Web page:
Time running out for public to comment on contaminated development site

The public has until October 15 (next Saturday) to submit comments to the New York State Department of Environmental Conservation (NYSDEC) about a developer’s plans to build residential towers on two brownfield sites on the Port Morris waterfront.

NYSDEC. The area surrounding 2401 Third Avenue, with recognized environmental conditions in red.
NYSDEC. The area surrounding 2401 Third Avenue, with recognized environmental conditions in red.

Study shows soil, air and water contamination on waterfront parcels

The public has until October 15 (next Saturday) to submit comments to the New York State Department of Environmental Conservation (NYSDEC) about a developer’s plans to build residential towers at 101 Lincoln Avenue and 2401 Third Avenue on the Port Morris waterfront.

Both locations are on brownfield sites, meaning that toxic chemicals are known to have been dumped there in the past. The DEC’s website says, “The public is invited to comment on a proposed remedy being reviewed by the DEC to address contamination related to the site.”

The public comment period went into effect on Sept. 1. The DEC is required to make documents detailing contamination levels and remediation efforts on the sites publicly accessible in two neighborhood locations during that 45-day period. Community Board 1’s District Manager Cedric Loftin confirmed that Board 1 received a hard copy of the documents of the testing relating to the former Mugler Shoring Inc. at 2401 Third Avenue during the first week in October, after a Herald reporter requested the documents be sent.

The DEC would not comment on whether a second copy of the documents has been made available for the public to see elsewhere in the neighborhood. State and city agencies routinely send hard copies of documents to local libraries for the public to access. As of the first week in October, staff at the Mott Haven branch library told the Herald they had not received a copy.

Information regarding the site and how to submit comments can be found at http://www.dec.ny.gov/chemical/60058.html or send comments to Mandy Yau, Project Manager, NYSDEC-DER, 47-40 21st Street, Long Island City, NY 11101; [email protected] ; or call 718-482-4897.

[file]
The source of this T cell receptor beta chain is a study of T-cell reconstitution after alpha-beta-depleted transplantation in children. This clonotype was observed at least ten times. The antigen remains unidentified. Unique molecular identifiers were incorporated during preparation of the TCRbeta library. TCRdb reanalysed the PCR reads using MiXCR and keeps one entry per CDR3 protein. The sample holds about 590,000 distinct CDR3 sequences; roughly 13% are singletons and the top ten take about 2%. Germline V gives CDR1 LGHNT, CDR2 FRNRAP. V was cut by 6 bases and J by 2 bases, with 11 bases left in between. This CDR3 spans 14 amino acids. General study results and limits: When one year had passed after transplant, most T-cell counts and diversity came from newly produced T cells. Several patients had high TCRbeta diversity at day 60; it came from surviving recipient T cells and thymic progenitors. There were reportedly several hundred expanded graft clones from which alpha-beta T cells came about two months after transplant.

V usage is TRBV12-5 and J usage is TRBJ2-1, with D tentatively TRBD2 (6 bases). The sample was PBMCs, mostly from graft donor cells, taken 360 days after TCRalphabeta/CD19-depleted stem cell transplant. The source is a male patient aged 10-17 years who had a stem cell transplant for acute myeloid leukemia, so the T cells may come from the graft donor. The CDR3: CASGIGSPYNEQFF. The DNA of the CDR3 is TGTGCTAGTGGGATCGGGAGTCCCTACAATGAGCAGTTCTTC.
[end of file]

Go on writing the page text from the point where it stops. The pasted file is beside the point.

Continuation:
The DEC’s role in the study is supervisory. The agency is tasked with overseeing studies developers pay environmental engineers to conduct, as well as the work plans for remediation of the site and the actual work. Developers apply for public funding to clean sites if contamination levels are found to be high enough.

So far the state has granted the development group Somerset Partners permission to build residential towers on the two sites, which together comprise 5.1 acres. Along with the Third Avenue site, the former Bronx Freight Terminal Site at 101 Lincoln Avenue is also in Somerset’s plans. In addition, the developer is hoping to receive clearance to build on four more nearby parcels.

According to a document provided to the Herald by the DEC, showing the results of environmental testing conducted at the Lincoln Avenue site, the soil, air, and water on that site contain known carcinogens, and the soil contains multiple metals “above standards in the unfiltered samples from all of the wells,” including arsenic, chromium, copper, iron, and lead.

The studies found that there are varying degrees of BTEX, a mix of chemicals used in petroleum derivates like gasoline, in the soil and groundwater. Scientists have cautioned that these chemicals can create a risk of vapor intrusion, which occurs unbeknownst to those who are breathing it, when the mix turns into vapor or gas and seeps into buildings.

Another chemical, PCE, “appears to be migrating on site from an off-site source since PCE was not reported in any of the soil or groundwater samples,” the study found.

The study cautions that toxins underneath the sites may present some risk. One report “indicates that the potential exists for off-site migration of site-related contaminants in soil vapor. Potential petroleum and solvent releases associated with the historical surrounding property uses may have adversely impacted soil, groundwater, and/or soil vapor at the Site.”

At an event at Brook Park to address the rapid pace of change and development in Mott Haven on Oct. 6, a prominent local activist said the public should have more time to review the study.

“If you don’t look at what they’re doing, they will do anything,” said Harry Bubbins, co-founder of Friends of Brook Park, cautioning that all new development projects in the neighborhood should be closely monitored to ensure as much as possible that residents are protected.

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